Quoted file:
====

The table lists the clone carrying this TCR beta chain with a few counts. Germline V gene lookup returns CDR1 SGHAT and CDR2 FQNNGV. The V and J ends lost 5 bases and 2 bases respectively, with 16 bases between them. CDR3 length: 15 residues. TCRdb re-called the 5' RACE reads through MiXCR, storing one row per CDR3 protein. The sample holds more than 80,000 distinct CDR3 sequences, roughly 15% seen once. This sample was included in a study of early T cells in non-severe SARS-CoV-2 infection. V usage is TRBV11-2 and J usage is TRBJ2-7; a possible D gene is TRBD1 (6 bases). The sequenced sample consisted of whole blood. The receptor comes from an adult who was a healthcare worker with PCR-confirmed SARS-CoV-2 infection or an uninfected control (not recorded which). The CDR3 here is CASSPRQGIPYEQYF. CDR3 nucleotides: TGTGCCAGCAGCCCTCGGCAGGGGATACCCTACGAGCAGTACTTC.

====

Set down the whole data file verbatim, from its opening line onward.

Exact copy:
The table lists the clone carrying this TCR beta chain with a few counts. Germline V gene lookup returns CDR1 SGHAT and CDR2 FQNNGV. The V and J ends lost 5 bases and 2 bases respectively, with 16 bases between them. CDR3 length: 15 residues. TCRdb re-called the 5' RACE reads through MiXCR, storing one row per CDR3 protein. The sample holds more than 80,000 distinct CDR3 sequences, roughly 15% seen once. This sample was included in a study of early T cells in non-severe SARS-CoV-2 infection. V usage is TRBV11-2 and J usage is TRBJ2-7; a possible D gene is TRBD1 (6 bases). The sequenced sample consisted of whole blood. The receptor comes from an adult who was a healthcare worker with PCR-confirmed SARS-CoV-2 infection or an uninfected control (not recorded which). The CDR3 here is CASSPRQGIPYEQYF. CDR3 nucleotides: TGTGCCAGCAGCCCTCGGCAGGGGATACCCTACGAGCAGTACTTC.